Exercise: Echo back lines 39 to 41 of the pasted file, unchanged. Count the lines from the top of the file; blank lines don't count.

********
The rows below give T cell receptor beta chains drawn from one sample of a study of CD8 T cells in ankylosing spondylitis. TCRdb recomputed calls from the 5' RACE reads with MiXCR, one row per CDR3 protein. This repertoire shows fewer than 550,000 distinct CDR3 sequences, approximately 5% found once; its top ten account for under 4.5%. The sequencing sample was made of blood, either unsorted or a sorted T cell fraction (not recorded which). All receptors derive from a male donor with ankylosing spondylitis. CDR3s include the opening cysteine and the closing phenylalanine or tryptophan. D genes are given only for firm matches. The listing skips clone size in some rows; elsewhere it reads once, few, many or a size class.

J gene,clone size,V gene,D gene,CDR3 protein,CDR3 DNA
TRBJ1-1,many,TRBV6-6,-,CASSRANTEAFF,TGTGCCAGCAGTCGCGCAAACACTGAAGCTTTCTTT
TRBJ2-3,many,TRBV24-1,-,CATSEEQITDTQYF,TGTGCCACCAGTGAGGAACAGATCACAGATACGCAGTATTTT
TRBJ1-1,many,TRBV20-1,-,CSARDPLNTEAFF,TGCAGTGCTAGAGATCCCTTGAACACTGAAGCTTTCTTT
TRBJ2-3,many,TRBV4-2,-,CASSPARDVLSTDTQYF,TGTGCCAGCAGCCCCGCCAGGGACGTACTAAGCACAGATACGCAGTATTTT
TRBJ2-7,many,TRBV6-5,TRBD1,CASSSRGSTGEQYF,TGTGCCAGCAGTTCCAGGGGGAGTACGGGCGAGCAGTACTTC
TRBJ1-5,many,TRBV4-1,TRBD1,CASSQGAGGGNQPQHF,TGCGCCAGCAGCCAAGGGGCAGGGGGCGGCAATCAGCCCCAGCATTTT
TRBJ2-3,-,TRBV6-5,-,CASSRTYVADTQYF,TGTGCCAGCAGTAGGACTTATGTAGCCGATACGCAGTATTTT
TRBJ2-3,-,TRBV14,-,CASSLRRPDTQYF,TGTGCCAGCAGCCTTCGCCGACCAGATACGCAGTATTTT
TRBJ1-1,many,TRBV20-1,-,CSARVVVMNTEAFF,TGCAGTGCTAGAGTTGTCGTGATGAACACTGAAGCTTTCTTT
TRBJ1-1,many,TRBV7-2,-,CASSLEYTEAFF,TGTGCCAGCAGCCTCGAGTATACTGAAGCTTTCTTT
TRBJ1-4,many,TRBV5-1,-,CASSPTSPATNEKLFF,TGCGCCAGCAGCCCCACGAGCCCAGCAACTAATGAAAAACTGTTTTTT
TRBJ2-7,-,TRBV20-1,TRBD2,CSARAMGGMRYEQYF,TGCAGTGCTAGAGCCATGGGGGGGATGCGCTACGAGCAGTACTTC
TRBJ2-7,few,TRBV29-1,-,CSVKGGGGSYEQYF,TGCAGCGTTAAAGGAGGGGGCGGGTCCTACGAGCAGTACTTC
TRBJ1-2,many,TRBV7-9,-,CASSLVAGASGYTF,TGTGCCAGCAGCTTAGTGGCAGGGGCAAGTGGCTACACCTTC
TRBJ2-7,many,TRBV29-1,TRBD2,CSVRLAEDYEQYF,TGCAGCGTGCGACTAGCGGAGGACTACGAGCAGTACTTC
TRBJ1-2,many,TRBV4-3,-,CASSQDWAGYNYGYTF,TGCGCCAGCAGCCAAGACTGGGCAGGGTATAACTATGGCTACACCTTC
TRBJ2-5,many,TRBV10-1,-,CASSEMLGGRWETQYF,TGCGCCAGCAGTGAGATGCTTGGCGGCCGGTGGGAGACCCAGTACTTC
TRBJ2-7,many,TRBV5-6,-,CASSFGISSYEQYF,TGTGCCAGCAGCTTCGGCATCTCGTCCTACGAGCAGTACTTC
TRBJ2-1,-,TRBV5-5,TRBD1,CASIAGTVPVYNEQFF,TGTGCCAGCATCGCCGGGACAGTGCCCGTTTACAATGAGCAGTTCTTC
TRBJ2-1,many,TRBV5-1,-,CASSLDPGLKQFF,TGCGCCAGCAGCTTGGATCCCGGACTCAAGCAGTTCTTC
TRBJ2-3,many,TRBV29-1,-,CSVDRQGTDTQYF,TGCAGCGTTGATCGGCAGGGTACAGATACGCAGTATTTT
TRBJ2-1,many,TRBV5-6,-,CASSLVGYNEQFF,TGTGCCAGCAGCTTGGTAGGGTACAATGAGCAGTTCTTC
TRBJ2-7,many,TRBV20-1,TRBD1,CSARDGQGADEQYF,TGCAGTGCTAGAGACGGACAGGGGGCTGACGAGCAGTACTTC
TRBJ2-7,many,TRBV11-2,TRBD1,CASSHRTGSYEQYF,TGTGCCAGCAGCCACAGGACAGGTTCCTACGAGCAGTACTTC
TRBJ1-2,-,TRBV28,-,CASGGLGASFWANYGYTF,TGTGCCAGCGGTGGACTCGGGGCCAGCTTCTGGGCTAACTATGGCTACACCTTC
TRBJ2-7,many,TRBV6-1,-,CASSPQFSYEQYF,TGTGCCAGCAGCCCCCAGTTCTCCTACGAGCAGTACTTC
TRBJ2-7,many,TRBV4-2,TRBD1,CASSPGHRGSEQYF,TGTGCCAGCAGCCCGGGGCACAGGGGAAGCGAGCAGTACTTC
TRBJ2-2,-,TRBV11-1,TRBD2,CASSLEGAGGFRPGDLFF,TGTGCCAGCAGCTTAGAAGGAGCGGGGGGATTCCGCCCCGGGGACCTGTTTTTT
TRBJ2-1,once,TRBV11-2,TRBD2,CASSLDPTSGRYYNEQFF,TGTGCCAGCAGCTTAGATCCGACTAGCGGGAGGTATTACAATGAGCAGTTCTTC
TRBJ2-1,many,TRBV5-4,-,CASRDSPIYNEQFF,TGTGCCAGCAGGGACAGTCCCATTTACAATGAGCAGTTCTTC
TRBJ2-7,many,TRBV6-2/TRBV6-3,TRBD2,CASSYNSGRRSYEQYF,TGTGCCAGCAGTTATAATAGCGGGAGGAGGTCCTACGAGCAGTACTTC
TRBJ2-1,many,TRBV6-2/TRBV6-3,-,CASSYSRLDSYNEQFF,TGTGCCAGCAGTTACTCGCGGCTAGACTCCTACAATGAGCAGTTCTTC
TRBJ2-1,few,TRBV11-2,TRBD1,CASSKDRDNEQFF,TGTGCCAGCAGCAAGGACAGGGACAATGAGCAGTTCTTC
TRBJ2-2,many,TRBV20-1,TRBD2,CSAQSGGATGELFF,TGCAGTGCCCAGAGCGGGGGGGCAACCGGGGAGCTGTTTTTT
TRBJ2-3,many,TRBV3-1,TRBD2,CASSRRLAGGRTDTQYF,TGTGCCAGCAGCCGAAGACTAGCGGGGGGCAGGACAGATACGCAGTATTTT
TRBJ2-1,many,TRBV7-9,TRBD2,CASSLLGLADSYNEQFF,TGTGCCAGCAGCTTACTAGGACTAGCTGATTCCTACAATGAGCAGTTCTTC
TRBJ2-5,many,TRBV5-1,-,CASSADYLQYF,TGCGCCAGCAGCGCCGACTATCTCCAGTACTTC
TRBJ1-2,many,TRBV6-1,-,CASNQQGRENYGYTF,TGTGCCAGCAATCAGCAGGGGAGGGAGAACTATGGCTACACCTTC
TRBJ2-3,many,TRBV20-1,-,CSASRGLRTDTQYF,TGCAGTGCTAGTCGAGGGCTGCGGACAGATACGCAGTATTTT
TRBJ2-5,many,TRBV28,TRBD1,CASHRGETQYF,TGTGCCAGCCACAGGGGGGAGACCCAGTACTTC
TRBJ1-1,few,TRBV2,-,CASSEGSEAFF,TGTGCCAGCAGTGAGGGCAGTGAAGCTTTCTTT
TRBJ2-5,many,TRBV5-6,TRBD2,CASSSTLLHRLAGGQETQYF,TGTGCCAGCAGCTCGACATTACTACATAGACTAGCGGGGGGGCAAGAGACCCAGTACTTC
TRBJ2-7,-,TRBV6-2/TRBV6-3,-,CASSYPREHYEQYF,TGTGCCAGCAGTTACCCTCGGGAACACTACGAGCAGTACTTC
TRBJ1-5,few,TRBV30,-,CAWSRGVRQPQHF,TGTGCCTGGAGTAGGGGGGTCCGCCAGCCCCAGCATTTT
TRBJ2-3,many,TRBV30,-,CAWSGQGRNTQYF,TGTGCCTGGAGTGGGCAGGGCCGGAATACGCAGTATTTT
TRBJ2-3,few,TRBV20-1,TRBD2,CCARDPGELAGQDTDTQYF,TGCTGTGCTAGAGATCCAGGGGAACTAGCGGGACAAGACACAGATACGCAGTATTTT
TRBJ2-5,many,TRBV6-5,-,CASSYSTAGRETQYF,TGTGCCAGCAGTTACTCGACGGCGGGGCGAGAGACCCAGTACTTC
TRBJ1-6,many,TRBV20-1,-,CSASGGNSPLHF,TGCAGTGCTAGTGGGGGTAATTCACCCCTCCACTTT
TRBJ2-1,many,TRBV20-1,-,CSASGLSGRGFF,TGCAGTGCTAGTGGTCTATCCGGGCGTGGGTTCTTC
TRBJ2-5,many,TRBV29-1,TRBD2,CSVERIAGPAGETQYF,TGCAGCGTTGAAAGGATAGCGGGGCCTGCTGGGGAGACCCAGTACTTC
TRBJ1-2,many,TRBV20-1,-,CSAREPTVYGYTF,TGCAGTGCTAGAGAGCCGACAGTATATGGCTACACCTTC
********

TRBJ2-5,many,TRBV5-1,-,CASSADYLQYF,TGCGCCAGCAGCGCCGACTATCTCCAGTACTTC
TRBJ1-2,many,TRBV6-1,-,CASNQQGRENYGYTF,TGTGCCAGCAATCAGCAGGGGAGGGAGAACTATGGCTACACCTTC
TRBJ2-3,many,TRBV20-1,-,CSASRGLRTDTQYF,TGCAGTGCTAGTCGAGGGCTGCGGACAGATACGCAGTATTTT